More frustrating than the charging system is replenishing the health gauge. During play, Eneas collects blue orbs from fallen foes. These can be used to level up parts of the ship between stages or to refill the health bar. These orbs are also the only way to replenish health mid-level, and this can only be done after collecting enough to activate the healing function. While healing, Eneas must avoid all enemy shots or risk losing the health he’s gained – especially frustrating because a health refill is often most needed when the majority of shots are being fired in his direction.
It must be noted that death is also not an escape from the handicap of a low health bar. After dying during a boss (which happened numerous, numerous times) I would respawn at the beginning of the fight with the same low health as when I entered. This design decision just adds insult to injury since part of the reason I die is because of starting the battle with low health, so no, I don’t want to keep trying with the same limited resources. I could find a working strategy and scrape out a win during most battles, but as I got further and further into Ekron, this stringency just wore me out.
As the game progressed, the boss battles I enjoyed turned into chores, and while it’s possible to replay levels to earn resources and improve the ship, this type of grinding isn’t something I want in a shmup. Ultimately Defenders of Ekron just didn’t do enough to keep me interested despite great artistic direction and strong beats early on. My desire to defend Ekron ended well before the republic could be saved.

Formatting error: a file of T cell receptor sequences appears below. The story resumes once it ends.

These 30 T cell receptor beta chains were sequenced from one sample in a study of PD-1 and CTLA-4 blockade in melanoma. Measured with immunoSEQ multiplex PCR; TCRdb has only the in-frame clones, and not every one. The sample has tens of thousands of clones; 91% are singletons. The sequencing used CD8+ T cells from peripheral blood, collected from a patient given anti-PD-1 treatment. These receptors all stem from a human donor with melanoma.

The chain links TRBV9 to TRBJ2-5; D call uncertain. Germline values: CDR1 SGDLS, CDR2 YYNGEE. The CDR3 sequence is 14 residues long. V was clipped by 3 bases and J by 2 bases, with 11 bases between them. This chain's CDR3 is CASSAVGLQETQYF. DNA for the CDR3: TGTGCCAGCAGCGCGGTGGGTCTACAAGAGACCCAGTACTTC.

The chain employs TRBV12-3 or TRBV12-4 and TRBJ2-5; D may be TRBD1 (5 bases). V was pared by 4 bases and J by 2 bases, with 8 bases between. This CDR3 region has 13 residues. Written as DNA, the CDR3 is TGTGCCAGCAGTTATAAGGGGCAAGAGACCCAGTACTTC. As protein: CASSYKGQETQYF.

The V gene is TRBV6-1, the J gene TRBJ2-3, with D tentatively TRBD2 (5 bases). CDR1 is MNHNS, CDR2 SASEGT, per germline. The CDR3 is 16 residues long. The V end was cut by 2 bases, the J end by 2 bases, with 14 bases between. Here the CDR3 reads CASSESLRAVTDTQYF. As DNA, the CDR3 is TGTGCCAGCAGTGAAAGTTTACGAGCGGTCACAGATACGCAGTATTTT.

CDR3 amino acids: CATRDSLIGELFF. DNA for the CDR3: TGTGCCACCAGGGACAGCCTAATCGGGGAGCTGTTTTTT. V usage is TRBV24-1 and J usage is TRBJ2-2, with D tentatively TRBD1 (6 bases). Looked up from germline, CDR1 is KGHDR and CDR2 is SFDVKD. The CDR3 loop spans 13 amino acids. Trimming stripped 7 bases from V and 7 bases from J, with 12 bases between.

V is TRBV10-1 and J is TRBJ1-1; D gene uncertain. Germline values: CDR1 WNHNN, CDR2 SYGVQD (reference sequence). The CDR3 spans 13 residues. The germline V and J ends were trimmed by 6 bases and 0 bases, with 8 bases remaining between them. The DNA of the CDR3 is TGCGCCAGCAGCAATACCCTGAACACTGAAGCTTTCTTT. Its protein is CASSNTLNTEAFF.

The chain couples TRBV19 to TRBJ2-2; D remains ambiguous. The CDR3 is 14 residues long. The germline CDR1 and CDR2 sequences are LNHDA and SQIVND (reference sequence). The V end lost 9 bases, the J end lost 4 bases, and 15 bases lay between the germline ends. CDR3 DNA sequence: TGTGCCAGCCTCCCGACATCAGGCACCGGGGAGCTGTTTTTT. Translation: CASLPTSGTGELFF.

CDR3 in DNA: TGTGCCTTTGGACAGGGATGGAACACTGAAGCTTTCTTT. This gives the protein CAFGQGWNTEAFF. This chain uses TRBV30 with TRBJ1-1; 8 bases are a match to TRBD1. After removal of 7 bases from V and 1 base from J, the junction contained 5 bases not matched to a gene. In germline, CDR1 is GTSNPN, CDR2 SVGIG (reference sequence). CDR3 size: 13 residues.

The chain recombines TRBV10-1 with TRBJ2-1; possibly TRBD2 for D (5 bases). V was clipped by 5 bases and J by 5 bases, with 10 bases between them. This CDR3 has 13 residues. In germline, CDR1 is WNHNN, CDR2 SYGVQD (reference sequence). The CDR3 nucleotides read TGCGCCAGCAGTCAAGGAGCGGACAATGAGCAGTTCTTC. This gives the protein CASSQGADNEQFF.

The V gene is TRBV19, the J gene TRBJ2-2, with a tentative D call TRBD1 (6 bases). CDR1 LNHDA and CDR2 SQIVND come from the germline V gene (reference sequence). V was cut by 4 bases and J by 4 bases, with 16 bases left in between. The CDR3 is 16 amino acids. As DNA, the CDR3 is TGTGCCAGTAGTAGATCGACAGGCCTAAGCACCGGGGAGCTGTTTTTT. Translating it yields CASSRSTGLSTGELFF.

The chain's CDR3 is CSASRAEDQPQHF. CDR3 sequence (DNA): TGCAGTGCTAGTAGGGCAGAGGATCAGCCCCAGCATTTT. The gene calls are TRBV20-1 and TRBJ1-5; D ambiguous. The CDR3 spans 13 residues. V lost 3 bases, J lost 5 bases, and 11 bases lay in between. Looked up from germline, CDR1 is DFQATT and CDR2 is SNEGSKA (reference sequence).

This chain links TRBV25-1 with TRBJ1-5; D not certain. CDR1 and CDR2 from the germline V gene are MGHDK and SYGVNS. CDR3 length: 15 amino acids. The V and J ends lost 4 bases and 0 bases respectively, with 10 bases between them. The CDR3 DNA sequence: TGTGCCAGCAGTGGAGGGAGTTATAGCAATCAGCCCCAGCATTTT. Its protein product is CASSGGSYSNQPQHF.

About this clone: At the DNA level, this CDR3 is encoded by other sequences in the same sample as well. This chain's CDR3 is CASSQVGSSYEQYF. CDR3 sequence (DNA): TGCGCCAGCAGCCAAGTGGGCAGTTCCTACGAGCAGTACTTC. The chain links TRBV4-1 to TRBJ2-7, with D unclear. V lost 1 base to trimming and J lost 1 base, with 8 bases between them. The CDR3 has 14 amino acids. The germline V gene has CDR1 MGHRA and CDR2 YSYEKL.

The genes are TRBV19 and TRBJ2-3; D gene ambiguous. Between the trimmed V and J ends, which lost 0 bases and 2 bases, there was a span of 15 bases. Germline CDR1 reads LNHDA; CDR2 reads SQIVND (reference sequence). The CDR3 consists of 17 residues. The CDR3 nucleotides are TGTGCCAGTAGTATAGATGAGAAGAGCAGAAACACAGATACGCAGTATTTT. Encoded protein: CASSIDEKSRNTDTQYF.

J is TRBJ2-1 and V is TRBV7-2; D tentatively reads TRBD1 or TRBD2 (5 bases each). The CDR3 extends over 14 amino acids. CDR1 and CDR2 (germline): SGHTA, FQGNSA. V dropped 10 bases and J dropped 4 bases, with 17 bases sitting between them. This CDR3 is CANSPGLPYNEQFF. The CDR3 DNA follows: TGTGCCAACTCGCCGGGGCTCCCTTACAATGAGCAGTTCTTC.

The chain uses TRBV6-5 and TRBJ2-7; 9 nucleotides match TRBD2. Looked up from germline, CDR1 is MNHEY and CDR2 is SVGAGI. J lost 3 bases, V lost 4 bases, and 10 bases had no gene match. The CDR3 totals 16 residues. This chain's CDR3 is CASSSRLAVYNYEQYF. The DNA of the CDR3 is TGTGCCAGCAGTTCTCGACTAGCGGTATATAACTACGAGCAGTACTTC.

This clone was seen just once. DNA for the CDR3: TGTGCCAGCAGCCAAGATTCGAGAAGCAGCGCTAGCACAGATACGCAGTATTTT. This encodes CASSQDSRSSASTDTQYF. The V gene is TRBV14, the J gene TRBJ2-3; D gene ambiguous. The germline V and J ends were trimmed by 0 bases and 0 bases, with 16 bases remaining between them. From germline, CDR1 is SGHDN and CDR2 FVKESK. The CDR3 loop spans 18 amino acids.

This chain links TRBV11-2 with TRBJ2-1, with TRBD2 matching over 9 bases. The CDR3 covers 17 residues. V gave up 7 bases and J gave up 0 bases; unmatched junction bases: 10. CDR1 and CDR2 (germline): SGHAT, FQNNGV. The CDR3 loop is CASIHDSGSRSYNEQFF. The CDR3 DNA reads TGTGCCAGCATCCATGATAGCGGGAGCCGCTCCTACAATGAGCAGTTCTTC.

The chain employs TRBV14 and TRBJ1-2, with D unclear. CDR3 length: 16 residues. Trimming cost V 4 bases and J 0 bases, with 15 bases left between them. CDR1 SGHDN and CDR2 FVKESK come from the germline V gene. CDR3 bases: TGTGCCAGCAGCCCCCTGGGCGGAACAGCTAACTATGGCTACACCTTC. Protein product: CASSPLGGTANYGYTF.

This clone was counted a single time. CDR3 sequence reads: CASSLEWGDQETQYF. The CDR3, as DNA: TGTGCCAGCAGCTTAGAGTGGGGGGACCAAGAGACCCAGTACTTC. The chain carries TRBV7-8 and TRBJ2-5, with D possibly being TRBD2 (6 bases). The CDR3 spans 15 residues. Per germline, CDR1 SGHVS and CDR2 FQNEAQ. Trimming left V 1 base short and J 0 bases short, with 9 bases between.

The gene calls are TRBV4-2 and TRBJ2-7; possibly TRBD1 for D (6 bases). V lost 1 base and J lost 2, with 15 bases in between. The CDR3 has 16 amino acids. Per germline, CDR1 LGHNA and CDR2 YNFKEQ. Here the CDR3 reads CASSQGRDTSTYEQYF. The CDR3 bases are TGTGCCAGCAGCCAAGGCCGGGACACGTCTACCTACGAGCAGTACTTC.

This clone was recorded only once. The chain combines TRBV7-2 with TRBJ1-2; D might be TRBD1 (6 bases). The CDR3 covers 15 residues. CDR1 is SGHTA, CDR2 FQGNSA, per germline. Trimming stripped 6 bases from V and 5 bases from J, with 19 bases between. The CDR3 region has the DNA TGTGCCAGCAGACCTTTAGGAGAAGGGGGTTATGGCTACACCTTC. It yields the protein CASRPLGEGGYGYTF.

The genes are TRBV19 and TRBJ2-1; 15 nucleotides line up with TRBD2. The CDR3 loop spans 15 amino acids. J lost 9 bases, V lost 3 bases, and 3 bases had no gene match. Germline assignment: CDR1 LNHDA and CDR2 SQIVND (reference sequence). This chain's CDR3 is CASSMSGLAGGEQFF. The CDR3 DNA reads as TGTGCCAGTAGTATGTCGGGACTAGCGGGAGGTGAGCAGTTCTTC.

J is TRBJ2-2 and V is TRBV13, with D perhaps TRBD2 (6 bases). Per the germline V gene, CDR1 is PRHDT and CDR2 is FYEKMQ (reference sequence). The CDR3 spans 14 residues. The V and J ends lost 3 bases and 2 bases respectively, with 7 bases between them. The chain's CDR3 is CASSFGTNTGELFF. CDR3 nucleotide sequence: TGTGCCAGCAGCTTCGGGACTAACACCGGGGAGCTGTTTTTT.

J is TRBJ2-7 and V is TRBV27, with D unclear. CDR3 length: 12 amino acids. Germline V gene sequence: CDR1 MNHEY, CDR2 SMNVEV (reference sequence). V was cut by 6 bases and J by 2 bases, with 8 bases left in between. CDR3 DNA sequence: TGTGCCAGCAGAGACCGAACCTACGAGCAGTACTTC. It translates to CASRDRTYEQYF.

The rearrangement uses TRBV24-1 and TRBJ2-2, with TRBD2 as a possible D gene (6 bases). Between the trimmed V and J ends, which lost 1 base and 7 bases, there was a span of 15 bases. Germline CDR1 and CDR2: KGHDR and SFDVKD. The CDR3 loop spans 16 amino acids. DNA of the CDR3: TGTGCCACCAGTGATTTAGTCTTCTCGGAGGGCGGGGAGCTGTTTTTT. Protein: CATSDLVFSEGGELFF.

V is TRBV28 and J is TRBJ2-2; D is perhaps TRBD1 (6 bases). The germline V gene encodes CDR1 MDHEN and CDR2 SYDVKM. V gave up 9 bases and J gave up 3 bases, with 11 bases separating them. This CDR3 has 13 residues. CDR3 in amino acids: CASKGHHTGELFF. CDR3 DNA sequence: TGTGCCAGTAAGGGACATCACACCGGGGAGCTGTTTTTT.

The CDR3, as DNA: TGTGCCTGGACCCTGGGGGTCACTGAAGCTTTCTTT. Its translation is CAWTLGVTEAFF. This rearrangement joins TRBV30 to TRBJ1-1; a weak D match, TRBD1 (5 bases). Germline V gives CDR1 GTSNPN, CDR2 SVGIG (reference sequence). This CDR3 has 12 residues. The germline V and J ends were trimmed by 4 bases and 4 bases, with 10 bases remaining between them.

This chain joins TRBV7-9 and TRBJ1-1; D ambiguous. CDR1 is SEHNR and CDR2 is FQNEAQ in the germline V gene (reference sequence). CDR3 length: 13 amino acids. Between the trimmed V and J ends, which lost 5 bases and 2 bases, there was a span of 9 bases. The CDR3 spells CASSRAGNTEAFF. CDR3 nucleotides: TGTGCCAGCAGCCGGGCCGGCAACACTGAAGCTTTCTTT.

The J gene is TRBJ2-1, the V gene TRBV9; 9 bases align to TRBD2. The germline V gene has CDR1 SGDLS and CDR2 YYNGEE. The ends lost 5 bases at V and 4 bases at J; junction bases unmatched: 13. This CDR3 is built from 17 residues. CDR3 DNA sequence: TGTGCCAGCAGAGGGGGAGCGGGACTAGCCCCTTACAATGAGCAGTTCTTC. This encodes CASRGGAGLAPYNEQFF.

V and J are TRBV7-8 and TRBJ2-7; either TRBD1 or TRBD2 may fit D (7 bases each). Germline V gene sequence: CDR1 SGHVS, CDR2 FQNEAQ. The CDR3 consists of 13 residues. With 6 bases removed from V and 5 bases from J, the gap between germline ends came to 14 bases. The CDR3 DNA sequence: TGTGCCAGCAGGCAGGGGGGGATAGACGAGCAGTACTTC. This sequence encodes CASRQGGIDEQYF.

— Brian Theisen
Disclosures: This game is developed and published by In Vitro Games. It is currently available on PS4 and Steam. This copy of the game was obtained via publisher and reviewed on the PC. Approximately 5 hours of play were devoted to the single-player mode and the game was not completed. There are no multiplayer modes.
Parents: According to the ESRB, this game is rated T for Teen and contains blood, mild language, and violence. The violence is typical shoot-’em-up blasts and explosions. Language is relatively mild, until about halfway into the game when the characters decide to start communicating with four letter words.
Deaf & Hard of Hearing Gamers: Sound cues are not needed to play this game. All dialogue is delivered solely through in game text boxes. It’s fully accessible.
Remappable Controls: No, this game’s controls are not remappable.
Colorblind Modes: There are no colorblind modes available in the options.
When he does find time to play, Brian’s preferred games of choice are platformers, beat-‘em-ups, or a good adventure game.He still enjoys the retro gaming scene, could talk about the Nintendo 64 more than he might like to admit, and misses playing in actual arcades. Brian also gets to pass on his love of gaming, as his oldest son is just now starting to join the fun.
As for that GameBoy - it’s sitting in Brian’s nightstand, waiting patiently for four AA batteries.